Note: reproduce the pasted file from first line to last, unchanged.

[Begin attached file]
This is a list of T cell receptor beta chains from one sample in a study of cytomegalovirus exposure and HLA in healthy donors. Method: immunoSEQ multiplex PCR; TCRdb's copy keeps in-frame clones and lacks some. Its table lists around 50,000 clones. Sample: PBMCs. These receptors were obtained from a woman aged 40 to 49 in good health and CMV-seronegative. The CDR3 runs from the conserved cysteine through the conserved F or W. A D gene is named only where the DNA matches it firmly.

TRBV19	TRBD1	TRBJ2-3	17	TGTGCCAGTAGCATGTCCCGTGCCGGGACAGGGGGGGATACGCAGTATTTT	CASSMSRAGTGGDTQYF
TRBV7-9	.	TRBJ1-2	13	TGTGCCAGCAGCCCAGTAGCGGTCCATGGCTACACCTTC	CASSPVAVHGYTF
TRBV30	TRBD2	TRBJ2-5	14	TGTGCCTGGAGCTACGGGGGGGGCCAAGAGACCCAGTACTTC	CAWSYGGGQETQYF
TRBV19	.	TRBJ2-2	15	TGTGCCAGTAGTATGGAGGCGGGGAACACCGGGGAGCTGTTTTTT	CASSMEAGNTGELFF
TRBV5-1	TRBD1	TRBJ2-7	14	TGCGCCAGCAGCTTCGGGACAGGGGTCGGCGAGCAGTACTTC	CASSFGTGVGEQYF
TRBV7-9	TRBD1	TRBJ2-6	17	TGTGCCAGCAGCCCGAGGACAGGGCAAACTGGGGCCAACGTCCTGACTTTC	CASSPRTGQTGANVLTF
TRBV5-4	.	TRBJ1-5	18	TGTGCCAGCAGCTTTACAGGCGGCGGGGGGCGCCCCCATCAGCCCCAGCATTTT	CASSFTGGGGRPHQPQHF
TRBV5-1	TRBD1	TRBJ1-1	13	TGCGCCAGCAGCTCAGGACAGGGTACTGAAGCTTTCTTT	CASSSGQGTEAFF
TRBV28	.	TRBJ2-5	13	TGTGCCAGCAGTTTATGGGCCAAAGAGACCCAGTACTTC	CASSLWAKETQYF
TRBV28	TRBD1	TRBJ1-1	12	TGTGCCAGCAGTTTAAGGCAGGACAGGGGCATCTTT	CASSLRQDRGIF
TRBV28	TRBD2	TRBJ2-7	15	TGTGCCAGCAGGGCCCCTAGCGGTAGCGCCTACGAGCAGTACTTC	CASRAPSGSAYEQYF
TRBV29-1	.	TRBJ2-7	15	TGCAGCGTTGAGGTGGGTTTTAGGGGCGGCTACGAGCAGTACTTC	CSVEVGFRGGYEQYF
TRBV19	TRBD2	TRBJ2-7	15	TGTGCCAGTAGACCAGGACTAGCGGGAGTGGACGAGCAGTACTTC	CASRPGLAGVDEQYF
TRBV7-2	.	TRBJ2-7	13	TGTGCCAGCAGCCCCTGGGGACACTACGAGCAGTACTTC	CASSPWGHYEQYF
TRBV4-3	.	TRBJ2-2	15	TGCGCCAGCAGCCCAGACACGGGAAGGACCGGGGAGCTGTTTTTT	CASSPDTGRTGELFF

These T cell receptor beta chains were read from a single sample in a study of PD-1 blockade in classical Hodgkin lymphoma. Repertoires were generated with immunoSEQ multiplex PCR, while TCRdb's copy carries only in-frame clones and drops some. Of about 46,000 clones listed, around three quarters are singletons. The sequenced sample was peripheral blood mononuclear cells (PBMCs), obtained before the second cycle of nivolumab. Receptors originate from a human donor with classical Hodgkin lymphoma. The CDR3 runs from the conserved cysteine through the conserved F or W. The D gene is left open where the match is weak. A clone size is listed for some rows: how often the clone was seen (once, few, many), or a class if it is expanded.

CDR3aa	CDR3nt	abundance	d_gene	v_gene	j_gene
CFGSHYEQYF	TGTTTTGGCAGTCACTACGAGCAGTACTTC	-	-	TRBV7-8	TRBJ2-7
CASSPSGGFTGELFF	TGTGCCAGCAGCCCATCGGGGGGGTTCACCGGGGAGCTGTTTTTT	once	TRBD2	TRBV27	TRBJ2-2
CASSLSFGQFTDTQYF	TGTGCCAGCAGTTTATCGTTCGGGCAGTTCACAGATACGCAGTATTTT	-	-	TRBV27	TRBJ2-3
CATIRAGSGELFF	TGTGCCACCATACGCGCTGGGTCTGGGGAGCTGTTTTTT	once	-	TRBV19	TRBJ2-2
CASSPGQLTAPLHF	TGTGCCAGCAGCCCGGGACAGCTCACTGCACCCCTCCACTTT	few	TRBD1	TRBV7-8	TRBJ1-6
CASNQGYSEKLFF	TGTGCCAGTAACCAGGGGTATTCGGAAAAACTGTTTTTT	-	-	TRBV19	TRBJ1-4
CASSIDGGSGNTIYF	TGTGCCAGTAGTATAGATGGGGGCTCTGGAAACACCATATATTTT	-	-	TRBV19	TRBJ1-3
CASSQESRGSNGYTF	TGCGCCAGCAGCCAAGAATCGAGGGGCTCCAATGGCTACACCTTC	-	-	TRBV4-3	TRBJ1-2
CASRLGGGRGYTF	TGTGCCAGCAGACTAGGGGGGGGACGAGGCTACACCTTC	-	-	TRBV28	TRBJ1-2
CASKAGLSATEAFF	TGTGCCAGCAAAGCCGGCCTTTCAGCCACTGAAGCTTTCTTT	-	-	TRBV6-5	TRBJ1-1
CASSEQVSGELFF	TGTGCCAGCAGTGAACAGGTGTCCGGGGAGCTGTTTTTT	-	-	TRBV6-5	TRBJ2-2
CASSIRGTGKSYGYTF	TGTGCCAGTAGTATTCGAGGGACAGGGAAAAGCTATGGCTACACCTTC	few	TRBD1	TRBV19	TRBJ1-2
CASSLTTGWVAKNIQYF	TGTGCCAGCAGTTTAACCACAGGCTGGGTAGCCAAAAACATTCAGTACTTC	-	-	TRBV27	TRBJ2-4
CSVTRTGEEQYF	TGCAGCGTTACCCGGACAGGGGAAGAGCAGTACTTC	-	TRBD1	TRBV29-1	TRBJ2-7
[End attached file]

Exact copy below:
This is a list of T cell receptor beta chains from one sample in a study of cytomegalovirus exposure and HLA in healthy donors. Method: immunoSEQ multiplex PCR; TCRdb's copy keeps in-frame clones and lacks some. Its table lists around 50,000 clones. Sample: PBMCs. These receptors were obtained from a woman aged 40 to 49 in good health and CMV-seronegative. The CDR3 runs from the conserved cysteine through the conserved F or W. A D gene is named only where the DNA matches it firmly.

TRBV19	TRBD1	TRBJ2-3	17	TGTGCCAGTAGCATGTCCCGTGCCGGGACAGGGGGGGATACGCAGTATTTT	CASSMSRAGTGGDTQYF
TRBV7-9	.	TRBJ1-2	13	TGTGCCAGCAGCCCAGTAGCGGTCCATGGCTACACCTTC	CASSPVAVHGYTF
TRBV30	TRBD2	TRBJ2-5	14	TGTGCCTGGAGCTACGGGGGGGGCCAAGAGACCCAGTACTTC	CAWSYGGGQETQYF
TRBV19	.	TRBJ2-2	15	TGTGCCAGTAGTATGGAGGCGGGGAACACCGGGGAGCTGTTTTTT	CASSMEAGNTGELFF
TRBV5-1	TRBD1	TRBJ2-7	14	TGCGCCAGCAGCTTCGGGACAGGGGTCGGCGAGCAGTACTTC	CASSFGTGVGEQYF
TRBV7-9	TRBD1	TRBJ2-6	17	TGTGCCAGCAGCCCGAGGACAGGGCAAACTGGGGCCAACGTCCTGACTTTC	CASSPRTGQTGANVLTF
TRBV5-4	.	TRBJ1-5	18	TGTGCCAGCAGCTTTACAGGCGGCGGGGGGCGCCCCCATCAGCCCCAGCATTTT	CASSFTGGGGRPHQPQHF
TRBV5-1	TRBD1	TRBJ1-1	13	TGCGCCAGCAGCTCAGGACAGGGTACTGAAGCTTTCTTT	CASSSGQGTEAFF
TRBV28	.	TRBJ2-5	13	TGTGCCAGCAGTTTATGGGCCAAAGAGACCCAGTACTTC	CASSLWAKETQYF
TRBV28	TRBD1	TRBJ1-1	12	TGTGCCAGCAGTTTAAGGCAGGACAGGGGCATCTTT	CASSLRQDRGIF
TRBV28	TRBD2	TRBJ2-7	15	TGTGCCAGCAGGGCCCCTAGCGGTAGCGCCTACGAGCAGTACTTC	CASRAPSGSAYEQYF
TRBV29-1	.	TRBJ2-7	15	TGCAGCGTTGAGGTGGGTTTTAGGGGCGGCTACGAGCAGTACTTC	CSVEVGFRGGYEQYF
TRBV19	TRBD2	TRBJ2-7	15	TGTGCCAGTAGACCAGGACTAGCGGGAGTGGACGAGCAGTACTTC	CASRPGLAGVDEQYF
TRBV7-2	.	TRBJ2-7	13	TGTGCCAGCAGCCCCTGGGGACACTACGAGCAGTACTTC	CASSPWGHYEQYF
TRBV4-3	.	TRBJ2-2	15	TGCGCCAGCAGCCCAGACACGGGAAGGACCGGGGAGCTGTTTTTT	CASSPDTGRTGELFF

These T cell receptor beta chains were read from a single sample in a study of PD-1 blockade in classical Hodgkin lymphoma. Repertoires were generated with immunoSEQ multiplex PCR, while TCRdb's copy carries only in-frame clones and drops some. Of about 46,000 clones listed, around three quarters are singletons. The sequenced sample was peripheral blood mononuclear cells (PBMCs), obtained before the second cycle of nivolumab. Receptors originate from a human donor with classical Hodgkin lymphoma. The CDR3 runs from the conserved cysteine through the conserved F or W. The D gene is left open where the match is weak. A clone size is listed for some rows: how often the clone was seen (once, few, many), or a class if it is expanded.

CDR3aa	CDR3nt	abundance	d_gene	v_gene	j_gene
CFGSHYEQYF	TGTTTTGGCAGTCACTACGAGCAGTACTTC	-	-	TRBV7-8	TRBJ2-7
CASSPSGGFTGELFF	TGTGCCAGCAGCCCATCGGGGGGGTTCACCGGGGAGCTGTTTTTT	once	TRBD2	TRBV27	TRBJ2-2
CASSLSFGQFTDTQYF	TGTGCCAGCAGTTTATCGTTCGGGCAGTTCACAGATACGCAGTATTTT	-	-	TRBV27	TRBJ2-3
CATIRAGSGELFF	TGTGCCACCATACGCGCTGGGTCTGGGGAGCTGTTTTTT	once	-	TRBV19	TRBJ2-2
CASSPGQLTAPLHF	TGTGCCAGCAGCCCGGGACAGCTCACTGCACCCCTCCACTTT	few	TRBD1	TRBV7-8	TRBJ1-6
CASNQGYSEKLFF	TGTGCCAGTAACCAGGGGTATTCGGAAAAACTGTTTTTT	-	-	TRBV19	TRBJ1-4
CASSIDGGSGNTIYF	TGTGCCAGTAGTATAGATGGGGGCTCTGGAAACACCATATATTTT	-	-	TRBV19	TRBJ1-3
CASSQESRGSNGYTF	TGCGCCAGCAGCCAAGAATCGAGGGGCTCCAATGGCTACACCTTC	-	-	TRBV4-3	TRBJ1-2
CASRLGGGRGYTF	TGTGCCAGCAGACTAGGGGGGGGACGAGGCTACACCTTC	-	-	TRBV28	TRBJ1-2
CASKAGLSATEAFF	TGTGCCAGCAAAGCCGGCCTTTCAGCCACTGAAGCTTTCTTT	-	-	TRBV6-5	TRBJ1-1
CASSEQVSGELFF	TGTGCCAGCAGTGAACAGGTGTCCGGGGAGCTGTTTTTT	-	-	TRBV6-5	TRBJ2-2
CASSIRGTGKSYGYTF	TGTGCCAGTAGTATTCGAGGGACAGGGAAAAGCTATGGCTACACCTTC	few	TRBD1	TRBV19	TRBJ1-2
CASSLTTGWVAKNIQYF	TGTGCCAGCAGTTTAACCACAGGCTGGGTAGCCAAAAACATTCAGTACTTC	-	-	TRBV27	TRBJ2-4
CSVTRTGEEQYF	TGCAGCGTTACCCGGACAGGGGAAGAGCAGTACTTC	-	TRBD1	TRBV29-1	TRBJ2-7